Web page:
Grassland – Norfolk Coast Habitat Information
May-July is generally the best time to see grasslands, when a wide variety of plans will be flowering and butterflies and other invertebrates will also be active.
- Common blue butterfly
- Five-spot burnet moth
- Large and small Skippers
- Autumn gentian (chalk grassland)
- Bird’s foot trefoil
- Common rock rose (chalk grassland)
- Common spotted orchid
- Dropwort (chalk grassland)
- Hairy oat-grass
- Horseshoe vetch
- Pyramidal orchid (chalk grassland)
- Sheeps fescue
Grasslands are habitats that are prevented from undergoing natural succession to scrub and woodland by management, normally by regular cutting and/or grazing. The variety of grassland types is a product of the interaction of natural factors, such as soil type and availability of water, with human management. Apart from the grass- lands of coastal grazing marshes, the grasslands of Norfolk are generally the product of ancient deforestation followed by centuries of grazing by cattle, sheep, ponies and other livestock.
Agriculturally unimproved, species-rich grassland exists on soils with low nutrient levels. Cutting for hay removes nutrients, keeping levels low and helps to maintain the diversity of the sward by avoiding a build-up vegetation which swamps less competitive plants. Application of fertiliser to grassland favours productivity of a few coarse grass and other plant species at the expense of diversity. Species-rich grassland supports a wide diversity of invertebrates, as well as birds and animals higher up the food chain, but it is a habitat that has declined drastically in national terms as a result of agricultural intensification.
In the Norfolk Coast area, agricultural grassland is a minor component of the largely arable farm- land, and species-rich grassland is relatively scarce. There are small areas of chalk grassland in the north and north west of the area, reflecting its geology in common with the Yorkshire and Lincolnshire Wolds and chalk grassland habitats in the south of England.
Some areas of cliff-top grassland which have avoided cultivation or enrichment are rich and diverse in both plants and invertebrates. There are also areas of what might be considered grassland within some of the other habitat types described in these information sheets – for example in stable dunes (maintained by rabbit grazing), grass heath, coastal grazing marsh and cliff slopes.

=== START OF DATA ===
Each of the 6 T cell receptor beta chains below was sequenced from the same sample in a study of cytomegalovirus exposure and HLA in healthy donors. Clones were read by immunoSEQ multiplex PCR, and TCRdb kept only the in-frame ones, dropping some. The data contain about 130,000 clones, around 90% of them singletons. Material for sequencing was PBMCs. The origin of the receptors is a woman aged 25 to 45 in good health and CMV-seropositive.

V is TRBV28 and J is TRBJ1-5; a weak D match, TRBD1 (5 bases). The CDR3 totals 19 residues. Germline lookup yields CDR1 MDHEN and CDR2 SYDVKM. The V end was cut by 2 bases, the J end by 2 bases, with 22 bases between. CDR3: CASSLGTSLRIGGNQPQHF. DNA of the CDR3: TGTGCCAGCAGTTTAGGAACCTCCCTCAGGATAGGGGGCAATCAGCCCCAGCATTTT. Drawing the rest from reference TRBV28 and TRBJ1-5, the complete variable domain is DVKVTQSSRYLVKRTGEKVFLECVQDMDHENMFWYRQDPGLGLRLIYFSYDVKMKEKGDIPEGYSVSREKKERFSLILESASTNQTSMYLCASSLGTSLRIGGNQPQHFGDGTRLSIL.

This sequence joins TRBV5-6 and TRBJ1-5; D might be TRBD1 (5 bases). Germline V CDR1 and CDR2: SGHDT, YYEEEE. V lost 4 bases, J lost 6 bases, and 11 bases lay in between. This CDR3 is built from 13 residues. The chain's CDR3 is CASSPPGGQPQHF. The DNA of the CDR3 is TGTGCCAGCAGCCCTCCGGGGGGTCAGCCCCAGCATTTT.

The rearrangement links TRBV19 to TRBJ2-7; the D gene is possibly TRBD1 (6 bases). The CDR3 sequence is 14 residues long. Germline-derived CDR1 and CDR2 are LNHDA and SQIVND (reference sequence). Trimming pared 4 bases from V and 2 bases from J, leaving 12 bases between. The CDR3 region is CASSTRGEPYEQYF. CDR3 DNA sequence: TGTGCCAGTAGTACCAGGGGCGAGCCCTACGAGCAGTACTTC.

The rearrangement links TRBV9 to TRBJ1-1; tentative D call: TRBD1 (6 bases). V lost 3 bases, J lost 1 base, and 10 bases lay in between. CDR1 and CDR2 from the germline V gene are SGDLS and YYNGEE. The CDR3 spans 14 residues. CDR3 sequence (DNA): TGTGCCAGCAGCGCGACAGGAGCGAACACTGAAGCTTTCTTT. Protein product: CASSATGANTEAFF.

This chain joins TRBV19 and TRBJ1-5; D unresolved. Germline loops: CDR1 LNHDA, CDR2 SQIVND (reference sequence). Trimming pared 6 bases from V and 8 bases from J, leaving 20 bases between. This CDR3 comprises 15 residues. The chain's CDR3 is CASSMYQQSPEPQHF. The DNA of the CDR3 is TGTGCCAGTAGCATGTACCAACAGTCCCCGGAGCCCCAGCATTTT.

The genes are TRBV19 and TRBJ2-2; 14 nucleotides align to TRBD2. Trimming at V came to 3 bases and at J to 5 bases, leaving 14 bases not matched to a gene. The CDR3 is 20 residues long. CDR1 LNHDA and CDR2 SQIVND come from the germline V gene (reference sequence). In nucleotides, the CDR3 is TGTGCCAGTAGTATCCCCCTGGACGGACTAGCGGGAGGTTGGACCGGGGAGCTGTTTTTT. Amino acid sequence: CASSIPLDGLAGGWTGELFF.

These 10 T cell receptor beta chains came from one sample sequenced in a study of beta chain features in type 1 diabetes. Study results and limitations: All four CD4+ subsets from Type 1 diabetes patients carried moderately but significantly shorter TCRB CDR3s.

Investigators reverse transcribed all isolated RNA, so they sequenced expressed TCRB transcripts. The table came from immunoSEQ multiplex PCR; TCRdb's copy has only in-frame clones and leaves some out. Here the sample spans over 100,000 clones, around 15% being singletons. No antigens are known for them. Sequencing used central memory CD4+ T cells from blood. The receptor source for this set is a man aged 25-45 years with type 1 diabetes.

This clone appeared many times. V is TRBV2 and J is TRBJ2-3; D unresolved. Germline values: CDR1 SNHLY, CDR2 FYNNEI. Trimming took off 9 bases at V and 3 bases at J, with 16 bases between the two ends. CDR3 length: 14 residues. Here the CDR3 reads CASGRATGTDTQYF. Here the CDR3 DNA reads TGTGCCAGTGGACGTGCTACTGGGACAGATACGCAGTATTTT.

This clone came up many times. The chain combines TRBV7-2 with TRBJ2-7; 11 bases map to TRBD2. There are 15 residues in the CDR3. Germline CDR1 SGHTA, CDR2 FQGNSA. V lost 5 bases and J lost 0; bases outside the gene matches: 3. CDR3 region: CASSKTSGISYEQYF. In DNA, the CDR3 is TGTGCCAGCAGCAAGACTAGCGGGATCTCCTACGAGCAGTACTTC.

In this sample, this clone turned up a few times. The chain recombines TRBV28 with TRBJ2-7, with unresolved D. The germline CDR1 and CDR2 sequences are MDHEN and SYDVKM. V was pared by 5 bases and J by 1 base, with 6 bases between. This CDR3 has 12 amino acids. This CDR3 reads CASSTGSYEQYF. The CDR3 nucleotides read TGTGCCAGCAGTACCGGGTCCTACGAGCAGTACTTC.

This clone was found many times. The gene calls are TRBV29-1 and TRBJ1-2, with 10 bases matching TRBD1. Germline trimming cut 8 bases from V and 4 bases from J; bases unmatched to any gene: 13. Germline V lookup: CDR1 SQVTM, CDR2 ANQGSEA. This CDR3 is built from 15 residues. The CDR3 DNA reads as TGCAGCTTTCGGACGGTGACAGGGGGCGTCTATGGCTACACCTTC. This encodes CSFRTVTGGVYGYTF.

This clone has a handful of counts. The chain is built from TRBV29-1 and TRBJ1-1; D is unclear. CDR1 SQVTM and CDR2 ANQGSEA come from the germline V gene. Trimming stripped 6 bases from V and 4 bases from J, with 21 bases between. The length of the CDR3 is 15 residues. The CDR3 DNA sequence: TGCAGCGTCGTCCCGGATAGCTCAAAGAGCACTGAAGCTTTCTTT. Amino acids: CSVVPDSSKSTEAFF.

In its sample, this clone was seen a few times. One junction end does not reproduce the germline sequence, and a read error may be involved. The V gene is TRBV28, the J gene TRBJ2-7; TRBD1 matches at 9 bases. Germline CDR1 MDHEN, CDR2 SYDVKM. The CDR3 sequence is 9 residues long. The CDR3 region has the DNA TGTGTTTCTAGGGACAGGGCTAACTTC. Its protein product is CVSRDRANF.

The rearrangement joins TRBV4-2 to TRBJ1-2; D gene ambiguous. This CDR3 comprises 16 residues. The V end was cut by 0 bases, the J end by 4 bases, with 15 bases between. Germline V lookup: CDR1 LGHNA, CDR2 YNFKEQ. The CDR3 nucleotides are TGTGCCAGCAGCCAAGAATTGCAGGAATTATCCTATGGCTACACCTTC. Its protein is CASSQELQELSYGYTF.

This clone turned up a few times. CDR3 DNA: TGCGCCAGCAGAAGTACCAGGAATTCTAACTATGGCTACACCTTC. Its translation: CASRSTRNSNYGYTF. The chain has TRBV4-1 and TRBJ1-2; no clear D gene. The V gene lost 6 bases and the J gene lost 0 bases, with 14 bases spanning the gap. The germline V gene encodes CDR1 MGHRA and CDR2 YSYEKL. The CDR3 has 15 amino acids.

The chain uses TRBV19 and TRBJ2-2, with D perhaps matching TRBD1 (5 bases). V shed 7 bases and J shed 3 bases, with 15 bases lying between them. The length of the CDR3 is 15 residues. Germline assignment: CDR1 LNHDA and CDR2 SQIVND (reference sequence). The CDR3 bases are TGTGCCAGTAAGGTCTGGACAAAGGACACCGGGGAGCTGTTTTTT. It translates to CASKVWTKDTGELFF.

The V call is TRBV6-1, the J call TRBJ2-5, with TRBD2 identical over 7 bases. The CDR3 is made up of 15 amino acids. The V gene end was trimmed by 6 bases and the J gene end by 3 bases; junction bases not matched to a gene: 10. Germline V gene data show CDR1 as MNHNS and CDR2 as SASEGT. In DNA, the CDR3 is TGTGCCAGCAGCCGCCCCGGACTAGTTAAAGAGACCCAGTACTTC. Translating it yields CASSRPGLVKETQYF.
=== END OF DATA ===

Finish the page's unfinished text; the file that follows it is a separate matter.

Small patches of any type of dry grassland may also be found in other sites which have never been treated with fertiliser – gardens, old churchyards, old paddocks and some road verges. All benefit from traditional management such as hay-cutting at the appropriate time of year and grazing by livestock.
Where can I find this habitat?
Public access to limited areas of species-rich grassland can be found at:
- Ringstead Downs (Norfolk Wildlife Trust Reserve) – chalk grassland
- Warham Camp – ramparts of an Iron Age fort; limited parking but a relatively short stroll south from Warham village
- Cockthorpe Common – chalk grassland
- Some road verges, known as Roadside Nature Reserves
- In places along the cliff top between Weybourne and Bacton, followed by the Norfolk Coast Path section of the England Coast Path for much of its length
- Some fine examples of wet grassland can be seen from the public right of way between Winterton and Horsey
How is this habitat managed?
Maintaining a range of vegetation types and heights, including very early successional stages, bare ground and short turf supports greater biodiversity. Areas of taller vegetation are also important; flower-rich areas will provide pollen and nectar, while tussocky grasses and sedges support a large number of invertebrates.
Light grazing is generally used to keep succession to scrub and woodland in check and prevent excessive bracken invasion. A rotational grazing system promotes diversity and ensure that there are areas where plants can flower and set seed.
Roadside Nature Reserves
This document lists the Roadside Nature Reserves across the Norfolk area.
Natural England National Character Area Profile – 78 Central North Norfolk
This document, produced by Natural England, contains further detail about the Central North Norfolk landscape.